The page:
Imagine wearing a plastic suit to help you sweat off water weight while biking in a hot sauna or hitting a punching bag until you can’t feel your fingers then sparring on the mat for hours daily for three months just so you can get your face bashed in with thousands watching?
Local fighter Dave Kaplan, a recent transplant from Virginia, came to Las Vegas to do just this. The college wrestler moved across the country to train here following his appearance on The Ultimate Fighter reality show, and this weekend we’ll see if it will all pay off as he takes on fellow TUF alum George Roop during UFC 98.
Despite the pranks and drunken nights, Kaplan says he learned a lot from being on the show and enjoyed the experience. Win or lose Saturday night, he’ll be partying with Roop at Hawaiian Tropic Zone following the fight, making it the first time two UFC opponents have ever shared an afterparty venue.
But the party is far from Kaplan’s mind as he prepares for the bout. Here’s what Kaplan had to say about life as a fighter and his Ultimate Fighter experience:
On cutting weight:
For this fight, I found out about it 13 weeks ago, so I started cutting back then. As of yesterday, I was only five and a half pounds over. I used to do it the wrong way and cut 20 pounds in like three days. It’s easier when you know there’s a lot of money involved and a 24 hour period before the fight. There’s two ways to do it. You can wait ‘til the end like a lot of people do like on the show [The Ultimate Fighter] Krzysztof [Soszynski] cut like 20 pounds in 2 days. It’s either going through that literal hell for that shorter period of time or doing like I did for this one: 13 weeks being disciplined every day and watching the calories I take in.
On fighting as a profession:
When people think of fighting as not a job or competitive athletics, the other person gets to sit behind a desk for eight hours and I maybe train for four hours a day. So they would say, ‘Oh, I work more,’ but they get to go home and eat whatever they want. For fighters, there are no off days.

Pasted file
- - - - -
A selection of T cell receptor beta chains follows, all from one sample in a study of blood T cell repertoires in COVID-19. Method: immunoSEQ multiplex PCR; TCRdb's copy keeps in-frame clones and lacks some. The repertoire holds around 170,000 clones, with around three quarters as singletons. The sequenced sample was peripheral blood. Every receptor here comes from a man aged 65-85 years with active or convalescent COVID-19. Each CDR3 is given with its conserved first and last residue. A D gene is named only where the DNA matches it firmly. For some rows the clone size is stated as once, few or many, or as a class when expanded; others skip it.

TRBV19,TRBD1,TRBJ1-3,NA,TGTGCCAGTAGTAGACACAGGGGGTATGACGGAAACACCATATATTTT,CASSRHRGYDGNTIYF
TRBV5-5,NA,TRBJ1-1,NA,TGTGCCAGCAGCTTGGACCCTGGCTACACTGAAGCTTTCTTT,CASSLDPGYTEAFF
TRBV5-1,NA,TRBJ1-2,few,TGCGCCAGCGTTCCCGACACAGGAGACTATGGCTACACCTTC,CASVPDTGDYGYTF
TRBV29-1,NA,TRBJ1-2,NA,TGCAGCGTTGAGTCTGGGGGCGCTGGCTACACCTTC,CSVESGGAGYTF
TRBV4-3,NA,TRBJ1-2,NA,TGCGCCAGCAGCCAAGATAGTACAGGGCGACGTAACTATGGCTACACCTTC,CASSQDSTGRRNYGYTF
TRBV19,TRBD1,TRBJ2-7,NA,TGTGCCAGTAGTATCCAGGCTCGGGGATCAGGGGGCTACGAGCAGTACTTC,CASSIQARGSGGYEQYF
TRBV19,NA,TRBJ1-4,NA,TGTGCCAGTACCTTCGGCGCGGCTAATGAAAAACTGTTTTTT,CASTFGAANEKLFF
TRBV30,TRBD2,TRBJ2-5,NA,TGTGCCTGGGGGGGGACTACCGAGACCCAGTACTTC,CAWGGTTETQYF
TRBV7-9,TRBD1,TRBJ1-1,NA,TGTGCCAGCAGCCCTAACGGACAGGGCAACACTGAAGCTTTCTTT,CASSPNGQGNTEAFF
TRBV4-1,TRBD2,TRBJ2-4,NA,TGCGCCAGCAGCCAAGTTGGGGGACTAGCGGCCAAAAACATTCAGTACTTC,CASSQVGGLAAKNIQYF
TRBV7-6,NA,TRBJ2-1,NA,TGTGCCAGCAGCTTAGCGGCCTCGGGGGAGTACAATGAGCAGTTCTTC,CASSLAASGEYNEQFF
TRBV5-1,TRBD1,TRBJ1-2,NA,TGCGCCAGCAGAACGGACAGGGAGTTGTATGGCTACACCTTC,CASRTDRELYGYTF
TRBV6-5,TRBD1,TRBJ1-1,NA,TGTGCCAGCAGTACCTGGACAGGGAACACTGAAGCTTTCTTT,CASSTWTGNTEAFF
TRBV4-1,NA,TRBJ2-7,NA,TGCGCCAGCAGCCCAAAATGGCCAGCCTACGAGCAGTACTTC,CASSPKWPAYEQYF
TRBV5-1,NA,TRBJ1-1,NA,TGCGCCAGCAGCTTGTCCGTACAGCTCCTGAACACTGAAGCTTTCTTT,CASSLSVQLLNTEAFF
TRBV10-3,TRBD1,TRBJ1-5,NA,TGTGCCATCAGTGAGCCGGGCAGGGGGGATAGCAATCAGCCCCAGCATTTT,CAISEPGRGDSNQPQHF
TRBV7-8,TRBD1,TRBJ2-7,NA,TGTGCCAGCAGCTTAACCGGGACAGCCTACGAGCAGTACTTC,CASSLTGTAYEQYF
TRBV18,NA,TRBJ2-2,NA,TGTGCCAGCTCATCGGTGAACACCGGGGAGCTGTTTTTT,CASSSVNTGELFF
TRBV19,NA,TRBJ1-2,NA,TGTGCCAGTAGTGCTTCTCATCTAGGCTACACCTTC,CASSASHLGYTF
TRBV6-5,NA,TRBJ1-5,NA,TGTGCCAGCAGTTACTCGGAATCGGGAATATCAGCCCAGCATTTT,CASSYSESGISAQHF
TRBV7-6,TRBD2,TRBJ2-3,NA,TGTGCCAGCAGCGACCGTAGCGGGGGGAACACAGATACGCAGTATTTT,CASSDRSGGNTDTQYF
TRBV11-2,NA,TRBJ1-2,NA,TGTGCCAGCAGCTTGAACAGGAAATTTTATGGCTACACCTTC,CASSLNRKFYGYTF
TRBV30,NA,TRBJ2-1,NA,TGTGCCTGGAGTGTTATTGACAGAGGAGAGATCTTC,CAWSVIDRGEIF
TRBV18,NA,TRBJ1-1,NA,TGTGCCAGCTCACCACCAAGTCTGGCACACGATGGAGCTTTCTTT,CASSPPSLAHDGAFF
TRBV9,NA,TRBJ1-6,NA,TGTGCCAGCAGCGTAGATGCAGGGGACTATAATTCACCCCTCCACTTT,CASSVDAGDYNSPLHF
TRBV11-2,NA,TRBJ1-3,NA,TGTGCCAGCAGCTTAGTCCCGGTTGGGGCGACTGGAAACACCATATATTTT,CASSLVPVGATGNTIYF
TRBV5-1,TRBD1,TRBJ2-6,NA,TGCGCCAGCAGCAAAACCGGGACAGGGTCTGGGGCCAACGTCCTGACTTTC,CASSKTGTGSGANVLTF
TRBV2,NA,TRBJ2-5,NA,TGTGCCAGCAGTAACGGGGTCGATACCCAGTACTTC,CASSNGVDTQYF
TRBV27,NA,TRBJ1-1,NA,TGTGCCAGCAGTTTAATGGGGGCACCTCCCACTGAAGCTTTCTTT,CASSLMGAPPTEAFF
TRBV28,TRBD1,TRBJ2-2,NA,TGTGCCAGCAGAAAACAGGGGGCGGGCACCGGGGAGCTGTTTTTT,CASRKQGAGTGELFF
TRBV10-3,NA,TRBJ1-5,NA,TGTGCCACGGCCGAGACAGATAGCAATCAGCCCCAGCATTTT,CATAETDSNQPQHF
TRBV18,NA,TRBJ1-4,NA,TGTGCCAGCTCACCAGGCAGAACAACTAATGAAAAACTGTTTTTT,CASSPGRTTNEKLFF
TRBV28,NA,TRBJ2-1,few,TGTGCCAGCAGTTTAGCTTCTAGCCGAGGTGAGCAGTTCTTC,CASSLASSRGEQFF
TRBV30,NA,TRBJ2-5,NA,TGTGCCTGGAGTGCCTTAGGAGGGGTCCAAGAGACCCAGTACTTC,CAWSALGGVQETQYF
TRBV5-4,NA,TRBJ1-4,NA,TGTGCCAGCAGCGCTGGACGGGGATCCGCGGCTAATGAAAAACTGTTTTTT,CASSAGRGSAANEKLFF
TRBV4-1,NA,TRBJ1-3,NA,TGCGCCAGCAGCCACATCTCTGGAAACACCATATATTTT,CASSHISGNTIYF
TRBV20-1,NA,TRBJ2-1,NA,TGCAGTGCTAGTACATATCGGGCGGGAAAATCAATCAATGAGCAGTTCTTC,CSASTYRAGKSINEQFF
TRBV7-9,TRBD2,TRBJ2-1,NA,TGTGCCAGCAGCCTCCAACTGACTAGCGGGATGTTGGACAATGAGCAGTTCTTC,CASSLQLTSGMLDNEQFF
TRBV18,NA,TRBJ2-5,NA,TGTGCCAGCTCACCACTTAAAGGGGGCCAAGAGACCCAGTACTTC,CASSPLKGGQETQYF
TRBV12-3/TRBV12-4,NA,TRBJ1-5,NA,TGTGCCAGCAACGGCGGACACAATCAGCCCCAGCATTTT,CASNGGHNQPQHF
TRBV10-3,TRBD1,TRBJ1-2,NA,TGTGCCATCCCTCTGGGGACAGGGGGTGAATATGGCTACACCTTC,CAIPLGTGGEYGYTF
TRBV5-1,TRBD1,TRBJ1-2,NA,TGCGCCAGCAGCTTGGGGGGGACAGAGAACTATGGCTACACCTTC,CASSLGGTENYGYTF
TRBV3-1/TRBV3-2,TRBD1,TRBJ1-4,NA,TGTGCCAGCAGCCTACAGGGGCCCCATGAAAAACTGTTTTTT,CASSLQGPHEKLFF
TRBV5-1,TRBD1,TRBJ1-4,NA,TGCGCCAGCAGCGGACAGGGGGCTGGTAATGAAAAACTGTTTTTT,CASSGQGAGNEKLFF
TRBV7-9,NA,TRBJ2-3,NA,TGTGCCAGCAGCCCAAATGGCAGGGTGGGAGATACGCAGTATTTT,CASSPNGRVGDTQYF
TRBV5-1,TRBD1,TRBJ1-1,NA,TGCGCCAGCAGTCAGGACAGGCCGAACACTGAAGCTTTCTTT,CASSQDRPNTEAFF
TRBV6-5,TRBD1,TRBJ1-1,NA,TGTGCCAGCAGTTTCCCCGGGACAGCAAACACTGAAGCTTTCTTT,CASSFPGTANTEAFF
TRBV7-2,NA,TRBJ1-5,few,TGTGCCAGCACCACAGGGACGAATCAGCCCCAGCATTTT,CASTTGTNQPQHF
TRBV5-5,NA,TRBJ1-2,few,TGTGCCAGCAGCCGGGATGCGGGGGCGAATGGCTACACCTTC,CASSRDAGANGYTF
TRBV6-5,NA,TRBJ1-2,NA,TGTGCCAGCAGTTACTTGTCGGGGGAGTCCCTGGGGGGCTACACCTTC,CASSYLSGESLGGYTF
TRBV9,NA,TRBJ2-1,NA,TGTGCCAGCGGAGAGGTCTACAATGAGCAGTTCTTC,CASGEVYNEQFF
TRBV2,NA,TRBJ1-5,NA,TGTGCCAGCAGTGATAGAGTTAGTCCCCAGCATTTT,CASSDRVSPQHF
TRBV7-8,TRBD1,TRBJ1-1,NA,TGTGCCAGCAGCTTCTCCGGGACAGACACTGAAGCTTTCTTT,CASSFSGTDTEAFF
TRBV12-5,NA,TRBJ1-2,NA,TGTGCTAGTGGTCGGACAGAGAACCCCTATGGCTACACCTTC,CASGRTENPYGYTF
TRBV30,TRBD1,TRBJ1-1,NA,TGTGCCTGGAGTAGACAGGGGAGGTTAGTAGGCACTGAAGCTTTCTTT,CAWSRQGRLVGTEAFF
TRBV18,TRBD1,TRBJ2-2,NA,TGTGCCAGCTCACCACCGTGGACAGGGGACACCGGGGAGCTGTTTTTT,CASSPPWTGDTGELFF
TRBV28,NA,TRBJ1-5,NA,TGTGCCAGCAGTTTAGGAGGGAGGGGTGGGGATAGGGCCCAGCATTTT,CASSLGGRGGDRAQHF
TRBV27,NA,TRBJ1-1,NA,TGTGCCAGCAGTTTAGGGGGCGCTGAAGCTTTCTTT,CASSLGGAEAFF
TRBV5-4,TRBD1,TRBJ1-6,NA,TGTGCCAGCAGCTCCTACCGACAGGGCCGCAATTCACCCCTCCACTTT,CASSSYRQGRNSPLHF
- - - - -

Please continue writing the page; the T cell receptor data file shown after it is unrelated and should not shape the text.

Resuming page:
On preparing for this fight with George Roop:
I’ve been focusing on my cardio for sure. George is a very tough fighter, and what he is good at is cardio and just being mentally tough, which are also two things that I am very good at. I feel that, not to take anything away from him, in a stand up game, in a wrestling game, in a jiu jitsu game, I feel like I have the edge in all of those. But he’s going to go 15 minutes hard. I have only gone to a decision once in my career and that was only an amateur fight – a ten-minute fight – so I’ve never gone 15. The longest I have ever gone is seven and a half because I like finishing fights.
On his favorite submission techniques:
Anything with the legs – footlocks, leglocks. I would love to get “Knockout of the Night” for this fight but “Submission of the Night” would be nice. … They’re not going to give “Submission of the Night” to a rear naked choke or a guillotine. The feet are something that a lot of people don’t train.
On the difficulties of training on The Ultimate Fighter:
Everything that happened in the gym and in the cage was serious, everything that happened at the house, I can speak for myself, was entertainment. Everything I did was strictly for entertainment value, because it’s boring as hell in there. I think there were only four or five guys who realized it was a TV show. You have some great fighters, Philipe [Nover] for instance, Efrain [Escudero], guys who made it to the finals. If they didn’t make it to the finals you wouldn’t have known they were on the show! They were very quiet and hung out in their rooms the whole time.
On the crazy Ultimate Fighter pranks:
Nothing that happened distracted me. The pranks that the red team did were lame – fish in my bed – none of that stuff bothered me. … It is so boring in the house. It’s like jail. No Internet, no phone, no TV, you can’t leave. The things that they did give us - pool table, a pool – were really awesome for about a day. Plus, you’re in a stressful environment of having to fight the people you’re eating breakfast with.